Naturally, when you receive bounty such as this, the only thing to do is make Meyer Lemon Curd.  Why, you ask?  Well, that's because you need to make use of these babies as quickly as possible, but you don't quite know what you want to do with them.  If you make lemon curd, you are left with infinite possibilities.  It's called breathing space.

The lemon curd recipe I use has never failed me and it comes from the late, lamented Cathie Touhy.  Cathie hailed from England and was a beloved caterer and cooking teacher here in Atlanta for many years.  In the early days, she had a company called "Kids in the Kitchen" where she hosted participation cooking classes in her home kitchen for young children (was she crazy, or what?) We held one of Andy's early birthday parties there and shortly thereafter, she and I became good friends.  I still miss her.

Cathie and Andy.  Blurry picture, but it's still worth a thousand words

Her recipes live on.  I never make this without remembering her.  Godspeed, Cathie.

MEYER LEMON CURD  (adapted from Cathie Tuohy)

1 cup unsalted butter, diced
3 tablespoons fresh meyer lemon zest
3/4 cup fresh meyer lemon juice
1 cup granulated sugar
Pinch of salt
3 eggs (I used extra-large)

Melt butter in a large double boiler set over simmering water. In a separate bowl, whisk lemon zest,  lemon juice, sugar and salt and blend well.  Whisk into the melted butter, then add eggs, one at a time.

Continue to cook in double boiler over medium heat, using a wooden spoon to stir constantly.  Cook for about 6 minutes, or until mixture just begins to thicken.  The froth on top will disappear and small wisps of steam will be evident.  Remove from heat immediately.  (Note:  if you are not comfortable with this "eyeball" method, you can use an instant read thermometer.  Curd is done when it reaches 165 - 170-degrees.  Do not cook beyond this as the eggs will coagulate at 180-degrees).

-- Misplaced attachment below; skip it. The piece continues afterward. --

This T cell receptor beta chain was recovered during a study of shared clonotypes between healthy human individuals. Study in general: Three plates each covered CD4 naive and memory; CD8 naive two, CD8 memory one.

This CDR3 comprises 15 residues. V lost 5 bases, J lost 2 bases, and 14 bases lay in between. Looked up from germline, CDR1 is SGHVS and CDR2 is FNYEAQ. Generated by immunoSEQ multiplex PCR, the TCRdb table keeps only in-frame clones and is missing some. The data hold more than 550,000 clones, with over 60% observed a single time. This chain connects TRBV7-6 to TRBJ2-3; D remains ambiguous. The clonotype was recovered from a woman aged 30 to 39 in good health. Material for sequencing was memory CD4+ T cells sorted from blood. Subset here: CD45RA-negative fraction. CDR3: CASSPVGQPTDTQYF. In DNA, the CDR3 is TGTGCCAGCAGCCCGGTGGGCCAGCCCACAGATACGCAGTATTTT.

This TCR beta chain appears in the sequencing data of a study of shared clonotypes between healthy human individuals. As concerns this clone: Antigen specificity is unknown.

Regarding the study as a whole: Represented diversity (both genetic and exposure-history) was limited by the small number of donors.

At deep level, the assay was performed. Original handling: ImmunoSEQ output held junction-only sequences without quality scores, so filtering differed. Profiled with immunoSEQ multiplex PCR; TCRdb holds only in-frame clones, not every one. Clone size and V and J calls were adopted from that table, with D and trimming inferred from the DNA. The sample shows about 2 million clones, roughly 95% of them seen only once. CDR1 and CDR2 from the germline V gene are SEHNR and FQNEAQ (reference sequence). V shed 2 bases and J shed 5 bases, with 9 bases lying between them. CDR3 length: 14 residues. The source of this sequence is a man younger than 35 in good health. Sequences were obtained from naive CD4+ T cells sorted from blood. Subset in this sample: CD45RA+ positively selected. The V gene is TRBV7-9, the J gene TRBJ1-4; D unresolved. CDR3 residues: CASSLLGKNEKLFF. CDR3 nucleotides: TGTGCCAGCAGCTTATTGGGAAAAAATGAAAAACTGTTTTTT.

Strain the curd into a small bowl and press a piece of plastic wrap directly onto surface.  Refrigerate until chilled, then use as desired.

Yield:  approximately 1 cup

Alrighty, then.  Now that you have made this lovely stuff, what can you do with it?  Here are a few ideas:

*  Spoon it over toasted, buttered pound cake and eat it for breakfast.  Hit the gym next.  Alternatively, spread it on a piece of toast for a slightly less decadent start to your day.

*  Serve it over pound cake or angel food cake for a simple dessert; especially good when garnished with a sprinkle of fresh berries.  Come to think of it, you could omit the cake and just pair it with berries for a light and lovely ending to any meal.

*  Mix it with an equal amount of softly whipped cream.  Bake up some crispy meringue (to which you have added toasted walnuts).  Crumble up the meringue, then layer in a parfait glass with the lemon cream.  FYI, this is also wonderful as a Passover dessert.

*  Use it to make individual lemon meringue tarts.  Blind bake a few tart shells, then fill with the lemon curd.  Make a slightly sweetened meringue, mound over the curd and brown the top by placing under a broiler or using your trusty blowtorch.  We made these when I worked at Star Provisions and they would fly out the door!

Of course you can make this with regular lemons (or limes) with stellar results.

By the way, I think the student has surpassed the teacher(s).  Andy emailed me with detail of a recent dinner he made - pan roasted lamb chops with garlic and rosemary, whipped sweet potatoes with orange zest and chives, panfried baby turnips with mint and Hugh Acheson's baked beans.  Hmm.  Maybe he should be authoring this blog.